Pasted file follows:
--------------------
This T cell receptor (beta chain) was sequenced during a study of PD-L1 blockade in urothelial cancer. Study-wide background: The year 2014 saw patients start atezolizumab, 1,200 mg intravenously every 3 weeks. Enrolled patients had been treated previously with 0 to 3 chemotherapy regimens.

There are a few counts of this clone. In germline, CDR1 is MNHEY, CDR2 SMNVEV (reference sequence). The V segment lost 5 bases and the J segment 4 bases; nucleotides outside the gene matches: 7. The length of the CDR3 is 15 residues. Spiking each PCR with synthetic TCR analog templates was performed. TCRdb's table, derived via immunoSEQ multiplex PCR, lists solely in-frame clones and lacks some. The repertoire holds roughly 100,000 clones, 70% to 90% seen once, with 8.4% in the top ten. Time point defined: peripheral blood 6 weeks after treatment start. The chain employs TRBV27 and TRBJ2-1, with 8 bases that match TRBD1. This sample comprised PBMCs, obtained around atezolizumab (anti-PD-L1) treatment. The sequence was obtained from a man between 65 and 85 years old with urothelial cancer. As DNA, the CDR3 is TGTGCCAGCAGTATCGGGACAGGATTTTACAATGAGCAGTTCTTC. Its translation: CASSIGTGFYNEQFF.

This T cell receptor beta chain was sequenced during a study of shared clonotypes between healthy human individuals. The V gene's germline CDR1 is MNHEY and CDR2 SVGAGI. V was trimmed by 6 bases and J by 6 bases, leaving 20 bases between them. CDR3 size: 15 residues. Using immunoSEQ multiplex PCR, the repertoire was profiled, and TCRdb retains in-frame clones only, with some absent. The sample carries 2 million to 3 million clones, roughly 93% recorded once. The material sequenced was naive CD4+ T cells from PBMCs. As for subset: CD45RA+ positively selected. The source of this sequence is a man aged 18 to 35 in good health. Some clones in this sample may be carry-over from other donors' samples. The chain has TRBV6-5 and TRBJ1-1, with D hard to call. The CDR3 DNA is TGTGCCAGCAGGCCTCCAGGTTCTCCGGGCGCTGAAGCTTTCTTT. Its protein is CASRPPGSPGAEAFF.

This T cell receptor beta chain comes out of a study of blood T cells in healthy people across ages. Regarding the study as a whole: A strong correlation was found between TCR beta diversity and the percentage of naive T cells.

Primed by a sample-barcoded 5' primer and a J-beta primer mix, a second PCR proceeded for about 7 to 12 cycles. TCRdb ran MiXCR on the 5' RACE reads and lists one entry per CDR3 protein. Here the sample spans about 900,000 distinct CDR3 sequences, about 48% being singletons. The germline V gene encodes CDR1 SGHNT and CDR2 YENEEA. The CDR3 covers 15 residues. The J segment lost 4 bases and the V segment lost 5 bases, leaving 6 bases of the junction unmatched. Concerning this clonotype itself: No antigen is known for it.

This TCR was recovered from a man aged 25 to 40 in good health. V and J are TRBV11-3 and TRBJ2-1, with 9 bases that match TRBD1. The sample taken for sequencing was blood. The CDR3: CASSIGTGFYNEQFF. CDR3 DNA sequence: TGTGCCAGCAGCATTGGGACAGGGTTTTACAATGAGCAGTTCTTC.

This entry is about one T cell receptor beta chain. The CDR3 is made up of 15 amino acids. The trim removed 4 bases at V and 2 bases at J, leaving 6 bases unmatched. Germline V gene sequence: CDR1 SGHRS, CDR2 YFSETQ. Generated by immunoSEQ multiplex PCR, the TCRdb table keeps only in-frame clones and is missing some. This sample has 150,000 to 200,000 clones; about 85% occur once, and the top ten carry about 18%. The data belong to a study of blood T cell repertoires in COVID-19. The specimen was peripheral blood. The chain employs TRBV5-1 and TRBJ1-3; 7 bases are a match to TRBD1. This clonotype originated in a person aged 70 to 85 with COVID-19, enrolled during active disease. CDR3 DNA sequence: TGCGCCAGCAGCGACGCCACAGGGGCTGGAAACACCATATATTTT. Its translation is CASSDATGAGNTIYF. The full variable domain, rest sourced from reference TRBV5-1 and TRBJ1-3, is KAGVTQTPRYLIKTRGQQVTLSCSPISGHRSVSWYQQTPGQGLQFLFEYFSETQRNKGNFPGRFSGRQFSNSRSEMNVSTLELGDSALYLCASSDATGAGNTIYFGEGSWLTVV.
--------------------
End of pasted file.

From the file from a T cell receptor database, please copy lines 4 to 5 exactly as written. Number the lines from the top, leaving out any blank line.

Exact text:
This T cell receptor beta chain comes out of a study of blood T cells in healthy people across ages. Regarding the study as a whole: A strong correlation was found between TCR beta diversity and the percentage of naive T cells.

Primed by a sample-barcoded 5' primer and a J-beta primer mix, a second PCR proceeded for about 7 to 12 cycles. TCRdb ran MiXCR on the 5' RACE reads and lists one entry per CDR3 protein. Here the sample spans about 900,000 distinct CDR3 sequences, about 48% being singletons. The germline V gene encodes CDR1 SGHNT and CDR2 YENEEA. The CDR3 covers 15 residues. The J segment lost 4 bases and the V segment lost 5 bases, leaving 6 bases of the junction unmatched. Concerning this clonotype itself: No antigen is known for it.